We don’t need foreign collaboration in developing an engine. We need complete technology and no collaboration. And we don’t need the best engine technology – we need technology that works for us now! We can take it from there.

Aircraft engine development is challenging. Only four nations have mastered the technology – USA, UK, France & Russia. China is almost there.

It took China decades to develop a powerful fighter aircraft engine, though reliability still appears to be a problem. It is noteworthy that China, focused on developing an analog to an engine with operating experience, could study closely and copy without the threat of sanctions.

Many analysts believe that China’s limited purchase of Su-35 fighters from Russia was aimed solely at imbibing its AL-41F engine technology for developing its WS-15 engine.

The point here is that China attempted to and eventually succeeded in developing engine technology that was not the best in the world. Still, it met China’s requirement for a suitable engine for its J-20 stealth fighter.

Attempting to go from the bottom to the top in one iteration, as India appears to be doing with its quest for an AMCA engine, is not a recipe for quick success. We need to be realistic.

Possible Alternatives

What is the alternative to giving the go-ahead to the AMCA project in December 2022, as the government is reportedly set to do?

India could delay the launch of the project till ADA draws a more realistic roadmap to engine development. DRDO could utilize the additional time for plugging gaps in our 5th gen fighter technology, such as developing Stage 3 (decision assist) and Stage 4 (automated decision) sensor fusion, improving sensors, and developing manned-unmanned Collaborative Combat Aircraft (CCA) technologies for incorporation in the AMCA.

We could also focus on other projects that will dramatically advance Indian fighter design and development capabilities. For example:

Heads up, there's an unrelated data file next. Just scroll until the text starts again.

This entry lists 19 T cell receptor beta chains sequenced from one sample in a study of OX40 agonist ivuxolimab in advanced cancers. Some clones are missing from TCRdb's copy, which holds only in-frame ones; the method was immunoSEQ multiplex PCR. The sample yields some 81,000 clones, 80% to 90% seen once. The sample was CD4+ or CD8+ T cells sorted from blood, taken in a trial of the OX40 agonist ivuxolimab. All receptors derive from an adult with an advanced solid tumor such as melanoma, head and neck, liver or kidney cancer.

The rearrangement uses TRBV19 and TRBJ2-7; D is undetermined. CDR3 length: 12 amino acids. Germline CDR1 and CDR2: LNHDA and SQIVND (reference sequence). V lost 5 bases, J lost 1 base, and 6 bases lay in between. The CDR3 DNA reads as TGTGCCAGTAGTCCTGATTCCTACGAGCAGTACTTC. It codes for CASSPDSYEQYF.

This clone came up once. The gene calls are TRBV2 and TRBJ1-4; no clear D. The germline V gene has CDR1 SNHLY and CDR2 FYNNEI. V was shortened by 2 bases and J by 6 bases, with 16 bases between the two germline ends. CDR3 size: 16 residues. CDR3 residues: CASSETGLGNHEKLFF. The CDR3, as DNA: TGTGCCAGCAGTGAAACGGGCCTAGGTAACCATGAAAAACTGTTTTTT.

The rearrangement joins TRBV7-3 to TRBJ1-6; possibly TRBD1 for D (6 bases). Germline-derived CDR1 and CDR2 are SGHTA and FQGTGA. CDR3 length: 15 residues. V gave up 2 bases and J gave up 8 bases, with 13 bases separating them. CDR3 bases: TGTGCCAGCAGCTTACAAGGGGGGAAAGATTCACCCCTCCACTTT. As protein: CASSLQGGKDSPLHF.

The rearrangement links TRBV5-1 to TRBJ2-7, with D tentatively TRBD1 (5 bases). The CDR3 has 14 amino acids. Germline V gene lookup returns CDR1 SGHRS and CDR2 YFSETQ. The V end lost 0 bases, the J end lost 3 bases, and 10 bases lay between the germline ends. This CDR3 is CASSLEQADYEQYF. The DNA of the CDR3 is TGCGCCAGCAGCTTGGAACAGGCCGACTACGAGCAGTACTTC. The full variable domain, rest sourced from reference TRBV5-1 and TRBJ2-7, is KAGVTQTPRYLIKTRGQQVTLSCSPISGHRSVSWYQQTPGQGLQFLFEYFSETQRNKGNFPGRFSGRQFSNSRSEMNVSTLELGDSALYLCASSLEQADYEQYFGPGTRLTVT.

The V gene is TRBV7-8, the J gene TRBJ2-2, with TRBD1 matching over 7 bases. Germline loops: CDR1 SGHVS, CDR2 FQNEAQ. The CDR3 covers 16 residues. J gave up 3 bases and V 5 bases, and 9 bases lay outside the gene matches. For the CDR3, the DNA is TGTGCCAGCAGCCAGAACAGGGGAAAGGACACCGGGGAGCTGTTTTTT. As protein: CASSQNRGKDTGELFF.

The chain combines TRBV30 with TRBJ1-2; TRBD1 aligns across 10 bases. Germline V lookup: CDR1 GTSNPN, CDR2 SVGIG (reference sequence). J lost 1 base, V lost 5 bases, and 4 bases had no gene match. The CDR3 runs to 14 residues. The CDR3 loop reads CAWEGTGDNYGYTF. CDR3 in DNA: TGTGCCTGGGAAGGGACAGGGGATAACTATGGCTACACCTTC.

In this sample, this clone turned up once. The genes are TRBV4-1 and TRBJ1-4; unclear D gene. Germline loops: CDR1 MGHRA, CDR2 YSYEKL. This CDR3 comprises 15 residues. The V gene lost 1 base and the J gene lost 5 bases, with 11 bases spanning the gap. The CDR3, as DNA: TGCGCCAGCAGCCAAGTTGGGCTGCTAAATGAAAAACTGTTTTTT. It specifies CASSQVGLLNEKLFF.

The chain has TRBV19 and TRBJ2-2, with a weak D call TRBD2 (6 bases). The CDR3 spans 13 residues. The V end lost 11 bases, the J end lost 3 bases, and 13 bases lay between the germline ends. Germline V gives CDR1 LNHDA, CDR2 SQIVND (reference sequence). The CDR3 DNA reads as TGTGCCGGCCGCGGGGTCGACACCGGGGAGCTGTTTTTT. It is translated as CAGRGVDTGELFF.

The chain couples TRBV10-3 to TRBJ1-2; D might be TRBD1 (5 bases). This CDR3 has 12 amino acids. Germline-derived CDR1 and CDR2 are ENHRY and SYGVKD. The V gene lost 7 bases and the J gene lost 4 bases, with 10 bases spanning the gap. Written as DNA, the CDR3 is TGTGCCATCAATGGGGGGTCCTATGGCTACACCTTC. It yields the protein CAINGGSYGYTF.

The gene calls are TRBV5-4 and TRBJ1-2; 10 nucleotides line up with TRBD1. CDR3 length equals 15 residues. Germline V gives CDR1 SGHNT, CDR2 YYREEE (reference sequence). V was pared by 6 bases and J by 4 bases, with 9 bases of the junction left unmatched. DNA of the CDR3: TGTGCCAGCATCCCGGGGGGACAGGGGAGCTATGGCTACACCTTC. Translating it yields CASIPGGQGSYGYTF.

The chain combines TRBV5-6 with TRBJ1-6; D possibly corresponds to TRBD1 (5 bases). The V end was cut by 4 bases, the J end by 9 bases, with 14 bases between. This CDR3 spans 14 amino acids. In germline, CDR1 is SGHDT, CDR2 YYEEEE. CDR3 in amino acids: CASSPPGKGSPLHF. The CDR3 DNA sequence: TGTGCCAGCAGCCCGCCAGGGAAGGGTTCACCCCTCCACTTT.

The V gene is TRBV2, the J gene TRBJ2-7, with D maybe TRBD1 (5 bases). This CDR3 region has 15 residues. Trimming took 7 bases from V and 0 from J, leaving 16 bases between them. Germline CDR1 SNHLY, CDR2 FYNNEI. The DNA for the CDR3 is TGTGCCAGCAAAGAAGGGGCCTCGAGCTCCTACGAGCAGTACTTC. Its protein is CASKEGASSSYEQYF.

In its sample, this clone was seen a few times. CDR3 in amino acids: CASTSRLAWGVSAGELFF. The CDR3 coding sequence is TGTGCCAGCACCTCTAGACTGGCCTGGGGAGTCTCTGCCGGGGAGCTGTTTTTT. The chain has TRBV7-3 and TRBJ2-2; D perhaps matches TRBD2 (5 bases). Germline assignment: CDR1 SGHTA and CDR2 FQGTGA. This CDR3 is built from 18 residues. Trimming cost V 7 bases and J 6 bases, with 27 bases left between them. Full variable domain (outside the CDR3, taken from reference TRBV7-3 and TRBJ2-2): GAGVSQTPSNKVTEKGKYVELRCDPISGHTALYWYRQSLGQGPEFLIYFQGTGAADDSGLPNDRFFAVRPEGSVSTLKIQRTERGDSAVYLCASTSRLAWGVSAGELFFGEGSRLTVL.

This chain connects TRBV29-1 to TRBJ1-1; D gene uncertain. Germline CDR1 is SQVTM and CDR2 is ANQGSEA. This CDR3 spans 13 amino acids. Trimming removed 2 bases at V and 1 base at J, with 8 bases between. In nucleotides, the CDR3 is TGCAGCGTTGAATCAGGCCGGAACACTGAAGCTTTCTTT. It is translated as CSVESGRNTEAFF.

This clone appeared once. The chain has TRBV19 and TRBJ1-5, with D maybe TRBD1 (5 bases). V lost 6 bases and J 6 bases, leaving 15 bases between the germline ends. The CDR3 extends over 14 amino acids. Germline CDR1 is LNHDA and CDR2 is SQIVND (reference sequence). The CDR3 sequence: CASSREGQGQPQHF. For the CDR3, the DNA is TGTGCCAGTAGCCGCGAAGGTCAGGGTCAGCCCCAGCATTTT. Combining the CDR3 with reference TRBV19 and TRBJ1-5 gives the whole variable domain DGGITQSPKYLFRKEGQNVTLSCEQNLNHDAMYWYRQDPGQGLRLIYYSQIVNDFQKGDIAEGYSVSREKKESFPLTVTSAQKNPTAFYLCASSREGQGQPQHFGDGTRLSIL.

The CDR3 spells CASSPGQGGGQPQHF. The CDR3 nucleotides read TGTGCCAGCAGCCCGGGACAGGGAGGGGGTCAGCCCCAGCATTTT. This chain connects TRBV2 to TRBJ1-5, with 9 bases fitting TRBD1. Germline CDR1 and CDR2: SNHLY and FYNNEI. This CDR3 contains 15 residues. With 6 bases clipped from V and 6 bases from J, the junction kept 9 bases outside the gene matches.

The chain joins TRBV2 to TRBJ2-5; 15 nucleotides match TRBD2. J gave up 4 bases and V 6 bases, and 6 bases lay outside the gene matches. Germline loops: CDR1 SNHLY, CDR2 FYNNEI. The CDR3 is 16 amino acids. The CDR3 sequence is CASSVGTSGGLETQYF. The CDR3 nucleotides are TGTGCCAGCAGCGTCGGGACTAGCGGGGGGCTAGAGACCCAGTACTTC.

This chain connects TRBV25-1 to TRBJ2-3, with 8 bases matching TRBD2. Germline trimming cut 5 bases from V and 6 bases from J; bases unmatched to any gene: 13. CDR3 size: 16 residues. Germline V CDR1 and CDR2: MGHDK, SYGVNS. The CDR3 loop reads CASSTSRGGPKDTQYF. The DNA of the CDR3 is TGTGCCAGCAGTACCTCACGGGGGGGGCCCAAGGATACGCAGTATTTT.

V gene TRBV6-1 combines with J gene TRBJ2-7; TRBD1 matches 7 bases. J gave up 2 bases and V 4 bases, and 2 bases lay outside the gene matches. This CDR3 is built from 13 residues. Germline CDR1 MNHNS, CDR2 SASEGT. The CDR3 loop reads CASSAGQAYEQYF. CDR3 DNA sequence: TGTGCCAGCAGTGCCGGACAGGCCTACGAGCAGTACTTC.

1. Develop LO-shaped exhaust for the Ghatak UAV to make it an all-aspect stealth UCAV

2. Advance manned-unmanned CCA capabilities by pushing the HAL-NewSpace Loyal Wingman project.

Filling Any Operational Capability Gap

There are two possible alternatives before India to plug any gaps in operational capability that may arise because of the delay in the AMCA program.

  1. Spiral upgrades of its existing 4th gen fighter fleet with better sensors, weapons, and sensor fusion.

  2. Interim limited purchase of a 5th gen fighter from a foreign vendor.

If atmanirbharta is the ultimate aim, interim purchasing 5th gen fighters from a source known for its proclivity to impose sanctions would not be a bright idea. Ruling out the F-35 would force a relook at the Su-57.

Should India Consider Interim Purchase of Su-57

The Su-57 program has now achieved maturity following the recent first flight of the modernized variant capable of using the stage 2 power plant, allowing it to supercruise.

The Su-57 already has supermaneuverability. Regarding its less-than-stellar stealth characteristics, Russia’s success with using Su-57 during its ongoing military operation needs to be kept in mind. Russia has demonstrated that the Su-57 can play an important role even in heavily contested airspace with suitable tactics and weapons. We covered the tactics and weapons being employed in this earlier article.

The interim purchase of Su-57 will give us capabilities that AMCA Mk 1 would not be able to give us! Within the next five years, not within the next 10-15 years!

The most significant advantage of acquiring the modernized Su-57 for India would be the total absence of restrictions on their use and operational deployment.

The big question is – Could Russia spare a modernized Su-57 for export to India? It’s unlikely it could do so for the next couple of years. But then, what is the hurry? Also, what other options would we have to acquire a 5th gen fighter without relinquishing sovereignty?

  • Vijainder K Thakur is a retired IAF Jaguar pilot. He is also an author, software architect, entrepreneur, and military analyst. VIEWS PERSONAL
  • Reach out to the author at vkthakur (at) gmail.com